237-8. Governor William Mathew to Bishop Gibson, St. Christophers, Sept. 22, 1735. William Simpson, a supposed convert from Roman Catholicism whom Mathew presented to a parish in Nevis on the recommendation of the bishop, died recently, professing himself still a Roman Catholic. He has no complaint against the other clergy, except that Anderson has not been in his own or any other church to officiate or attend service for two years.
See Gibson 2.ff.83-4.
239-42. John Anderson to Bishop Gibson, St. Christophers, Oct. 4, 1735. Though he had had to abandon his suit for the parish of Basseterre, due to opposition of Governor Mathew, he has had such success as a planter that he has accumulated a considerable estate which he proposes to leave to the Society for the Propagation of the Gospel (cf. 231-6).
243-4. Meeting of a committee of the Society for the Propagation of the Gospel, Jan. 27, 1736(7). Agree to report to the society that the Reverend Mr. Tittle has made the best bid for Anderson's estate.
245-6. Governor William Mathew to Bishop Gibson, Antigua, Feb. 5, 1738/9. Francis Byam has been named commissary on the governor's recommendation.
247-8. Francis Byam to Bishop Gibson, Antigua, June 4, 1739. Acknowledges receipt of commission. As it is the hurricane season, he is unable to visit the islands to give a full report. James Berry, who was brought from Dublin on the recommendation of the Archbishop of Dublin, has been presented by Governor Mathew to St. George's, Antigua, on condition that he apply to the bishop for a licence. He has behaved himself well and won general respect. Byam asks the bishop to use his influence to secure the confirmation of an interim appointment to the council given him by Governor Mathew.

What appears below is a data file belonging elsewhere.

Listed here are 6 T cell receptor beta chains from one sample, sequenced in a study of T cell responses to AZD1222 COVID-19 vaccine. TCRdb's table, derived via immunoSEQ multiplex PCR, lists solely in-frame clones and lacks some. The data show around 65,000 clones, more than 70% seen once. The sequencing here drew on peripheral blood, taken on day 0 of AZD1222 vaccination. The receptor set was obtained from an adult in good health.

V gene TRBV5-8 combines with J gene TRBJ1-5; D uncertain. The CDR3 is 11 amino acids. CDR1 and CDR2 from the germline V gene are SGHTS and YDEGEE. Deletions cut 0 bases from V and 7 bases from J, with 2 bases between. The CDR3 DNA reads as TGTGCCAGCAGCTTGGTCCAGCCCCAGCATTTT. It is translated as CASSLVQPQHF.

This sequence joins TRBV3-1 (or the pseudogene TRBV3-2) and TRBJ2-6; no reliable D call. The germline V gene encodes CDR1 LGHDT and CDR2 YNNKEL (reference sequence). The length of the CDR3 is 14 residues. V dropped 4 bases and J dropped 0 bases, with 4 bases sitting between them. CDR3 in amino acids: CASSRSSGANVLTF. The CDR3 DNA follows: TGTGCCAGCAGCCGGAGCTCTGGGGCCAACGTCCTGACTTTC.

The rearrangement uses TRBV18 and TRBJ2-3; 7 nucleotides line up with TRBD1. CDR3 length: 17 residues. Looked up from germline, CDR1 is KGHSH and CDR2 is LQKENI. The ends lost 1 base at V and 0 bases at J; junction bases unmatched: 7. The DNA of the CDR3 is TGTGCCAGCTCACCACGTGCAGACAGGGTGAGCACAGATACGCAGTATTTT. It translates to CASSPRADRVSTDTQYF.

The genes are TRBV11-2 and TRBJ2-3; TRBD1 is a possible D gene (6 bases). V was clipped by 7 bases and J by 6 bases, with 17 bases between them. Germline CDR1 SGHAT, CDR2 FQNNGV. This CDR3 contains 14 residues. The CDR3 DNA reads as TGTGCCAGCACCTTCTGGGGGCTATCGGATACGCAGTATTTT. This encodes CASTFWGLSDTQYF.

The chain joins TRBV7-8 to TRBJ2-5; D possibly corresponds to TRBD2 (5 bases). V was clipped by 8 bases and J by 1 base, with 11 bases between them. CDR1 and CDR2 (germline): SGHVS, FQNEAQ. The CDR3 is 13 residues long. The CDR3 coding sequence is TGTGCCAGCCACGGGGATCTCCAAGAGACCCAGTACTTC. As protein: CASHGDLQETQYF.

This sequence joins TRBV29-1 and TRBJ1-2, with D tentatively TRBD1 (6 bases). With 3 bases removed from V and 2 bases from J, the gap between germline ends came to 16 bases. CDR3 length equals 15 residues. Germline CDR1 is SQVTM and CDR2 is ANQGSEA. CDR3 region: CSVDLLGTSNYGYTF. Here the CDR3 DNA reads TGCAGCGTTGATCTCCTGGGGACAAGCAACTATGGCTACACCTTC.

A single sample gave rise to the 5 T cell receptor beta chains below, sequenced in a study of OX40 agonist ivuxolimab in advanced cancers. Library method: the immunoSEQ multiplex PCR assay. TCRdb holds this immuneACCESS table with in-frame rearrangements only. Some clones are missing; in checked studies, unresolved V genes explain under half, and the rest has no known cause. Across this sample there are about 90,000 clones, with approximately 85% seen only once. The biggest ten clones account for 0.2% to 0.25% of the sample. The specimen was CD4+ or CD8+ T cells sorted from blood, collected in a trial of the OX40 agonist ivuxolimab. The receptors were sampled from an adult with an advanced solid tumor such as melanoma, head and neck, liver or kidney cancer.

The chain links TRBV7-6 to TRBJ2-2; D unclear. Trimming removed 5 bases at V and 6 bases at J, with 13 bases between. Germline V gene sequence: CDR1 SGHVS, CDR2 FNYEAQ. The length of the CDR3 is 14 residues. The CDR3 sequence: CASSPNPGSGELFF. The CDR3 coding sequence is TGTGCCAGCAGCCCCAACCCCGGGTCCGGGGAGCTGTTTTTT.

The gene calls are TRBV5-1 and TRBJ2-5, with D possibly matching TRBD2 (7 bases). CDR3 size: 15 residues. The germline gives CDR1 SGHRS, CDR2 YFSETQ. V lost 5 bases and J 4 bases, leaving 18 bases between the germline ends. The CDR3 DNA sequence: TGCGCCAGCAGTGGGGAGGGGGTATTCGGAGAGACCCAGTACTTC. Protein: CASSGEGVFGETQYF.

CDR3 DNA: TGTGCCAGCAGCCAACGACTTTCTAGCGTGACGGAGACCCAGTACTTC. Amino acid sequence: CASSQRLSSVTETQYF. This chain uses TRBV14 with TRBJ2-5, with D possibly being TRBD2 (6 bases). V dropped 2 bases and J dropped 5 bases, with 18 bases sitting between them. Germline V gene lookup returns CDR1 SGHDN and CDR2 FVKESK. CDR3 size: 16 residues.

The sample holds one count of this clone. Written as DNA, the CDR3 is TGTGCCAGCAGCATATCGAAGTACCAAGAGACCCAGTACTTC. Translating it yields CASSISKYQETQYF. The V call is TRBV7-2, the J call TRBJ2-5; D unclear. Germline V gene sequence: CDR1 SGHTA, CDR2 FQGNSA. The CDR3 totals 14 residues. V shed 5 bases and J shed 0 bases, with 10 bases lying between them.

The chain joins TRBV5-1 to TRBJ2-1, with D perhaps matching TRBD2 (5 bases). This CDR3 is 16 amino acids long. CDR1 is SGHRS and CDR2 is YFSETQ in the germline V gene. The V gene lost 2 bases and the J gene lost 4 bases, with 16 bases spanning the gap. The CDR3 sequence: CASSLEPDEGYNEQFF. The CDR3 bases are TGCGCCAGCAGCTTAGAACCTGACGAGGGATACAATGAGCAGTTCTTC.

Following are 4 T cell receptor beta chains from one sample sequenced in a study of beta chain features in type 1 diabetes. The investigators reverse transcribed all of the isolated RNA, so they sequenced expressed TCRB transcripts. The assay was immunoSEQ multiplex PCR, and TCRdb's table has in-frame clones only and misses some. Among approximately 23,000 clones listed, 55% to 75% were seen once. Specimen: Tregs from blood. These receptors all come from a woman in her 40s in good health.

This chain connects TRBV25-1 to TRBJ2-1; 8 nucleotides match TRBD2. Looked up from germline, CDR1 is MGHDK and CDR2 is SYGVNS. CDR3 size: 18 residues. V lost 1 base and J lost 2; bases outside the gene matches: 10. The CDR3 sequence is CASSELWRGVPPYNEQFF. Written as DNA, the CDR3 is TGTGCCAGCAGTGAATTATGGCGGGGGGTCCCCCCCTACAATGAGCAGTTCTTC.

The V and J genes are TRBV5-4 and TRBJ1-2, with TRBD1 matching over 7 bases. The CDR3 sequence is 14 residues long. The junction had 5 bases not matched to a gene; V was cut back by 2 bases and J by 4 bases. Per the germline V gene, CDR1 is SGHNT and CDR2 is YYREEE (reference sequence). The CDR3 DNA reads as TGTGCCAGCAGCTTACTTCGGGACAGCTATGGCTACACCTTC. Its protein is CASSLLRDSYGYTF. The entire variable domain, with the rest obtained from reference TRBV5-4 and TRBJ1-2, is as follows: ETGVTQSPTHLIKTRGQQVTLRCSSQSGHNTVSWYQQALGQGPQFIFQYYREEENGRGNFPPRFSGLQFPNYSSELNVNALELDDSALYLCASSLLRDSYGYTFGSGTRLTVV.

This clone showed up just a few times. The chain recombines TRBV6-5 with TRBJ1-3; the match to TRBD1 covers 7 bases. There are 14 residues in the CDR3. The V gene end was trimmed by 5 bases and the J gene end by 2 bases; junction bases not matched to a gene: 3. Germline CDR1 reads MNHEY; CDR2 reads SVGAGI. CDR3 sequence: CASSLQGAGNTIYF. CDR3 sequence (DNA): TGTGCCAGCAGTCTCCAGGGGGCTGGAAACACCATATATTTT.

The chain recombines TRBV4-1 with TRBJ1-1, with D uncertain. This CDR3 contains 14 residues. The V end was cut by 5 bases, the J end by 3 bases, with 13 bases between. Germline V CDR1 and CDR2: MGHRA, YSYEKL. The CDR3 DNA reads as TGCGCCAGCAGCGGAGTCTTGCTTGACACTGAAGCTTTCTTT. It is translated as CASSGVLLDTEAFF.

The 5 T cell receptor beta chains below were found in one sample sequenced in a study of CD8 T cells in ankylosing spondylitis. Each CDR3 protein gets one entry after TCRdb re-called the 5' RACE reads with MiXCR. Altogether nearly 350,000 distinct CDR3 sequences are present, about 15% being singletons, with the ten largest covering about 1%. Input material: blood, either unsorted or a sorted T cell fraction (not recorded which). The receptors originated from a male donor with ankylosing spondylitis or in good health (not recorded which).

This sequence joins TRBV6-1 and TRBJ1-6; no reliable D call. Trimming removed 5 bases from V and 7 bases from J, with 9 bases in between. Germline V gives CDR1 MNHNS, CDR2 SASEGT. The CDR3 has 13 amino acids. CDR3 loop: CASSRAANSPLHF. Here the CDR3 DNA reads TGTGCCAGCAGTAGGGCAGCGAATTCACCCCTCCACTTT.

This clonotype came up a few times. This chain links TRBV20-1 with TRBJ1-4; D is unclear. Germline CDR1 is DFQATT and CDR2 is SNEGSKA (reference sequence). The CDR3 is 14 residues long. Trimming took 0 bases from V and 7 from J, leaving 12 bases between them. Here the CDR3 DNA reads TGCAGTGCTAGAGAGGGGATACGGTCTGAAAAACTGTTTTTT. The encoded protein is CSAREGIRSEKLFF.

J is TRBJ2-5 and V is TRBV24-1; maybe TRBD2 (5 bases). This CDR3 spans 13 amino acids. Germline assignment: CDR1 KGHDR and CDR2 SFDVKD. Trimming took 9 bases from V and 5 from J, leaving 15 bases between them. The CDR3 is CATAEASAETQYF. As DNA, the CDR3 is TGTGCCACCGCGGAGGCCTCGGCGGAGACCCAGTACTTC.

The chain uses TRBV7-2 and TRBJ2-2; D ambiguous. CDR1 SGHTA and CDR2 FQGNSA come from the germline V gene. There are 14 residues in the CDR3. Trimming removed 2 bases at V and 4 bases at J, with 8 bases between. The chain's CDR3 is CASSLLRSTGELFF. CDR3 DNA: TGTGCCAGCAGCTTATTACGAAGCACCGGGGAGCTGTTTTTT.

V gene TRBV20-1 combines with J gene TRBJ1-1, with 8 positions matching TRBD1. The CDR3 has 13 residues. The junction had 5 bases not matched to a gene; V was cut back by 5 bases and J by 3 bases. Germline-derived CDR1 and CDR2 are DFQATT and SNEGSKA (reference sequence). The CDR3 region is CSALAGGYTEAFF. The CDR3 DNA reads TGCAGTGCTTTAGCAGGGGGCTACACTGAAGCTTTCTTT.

249-50. J. Tittle to Bishop Gibson, St. Christophers, Oct. 3, 1739. Asks the bishop to intervene with the Society for the Propagation of the Gospel to prevent --- Coleman from turning him out of his half of an estate (presumably Anderson's) which they are supposed to share jointly under some agreement in which the Society for the Propagation of the Gospel is involved and with which Mr. Paris is familiar.
251. Receipt of Ferdinand John Paris, Dec. 5, 1740, for £50 paid to him by the bishop on behalf of Tittle, by order drawn on Charles Pryme and Anthony Hodges.
252-3. Ferdinand John Paris to John Tittle, Surrey St., London, Dec. 12, 1740. The bishop, in giving him the above £50, seemed annoyed at his not having proceeded in Tittle's case, but this was because Tittle had not paid him the fees already due and he was unwilling to grant him further credit. £50 will not suffice to push the action, and he recommends an accommodation with Coleman, who has an excellent reputation in London and whose complaint is that Tittle acts in the management of the estate without consulting his attorney.
254. Receipt signed by Ferdinand John Paris, Mar. 14, 1740/1, for £21 from John Tittle by bill on Arthur Heywood.
255-6. J. Tittle to Bishop Gibson, St. Christophers, Apr. 30, 1741. He is being prosecuted for non-residence in his parish, because his agreement with Coleman requires him to live on the estate which he manages, though he says that the plantation on which he resides is only seven miles from his parish church.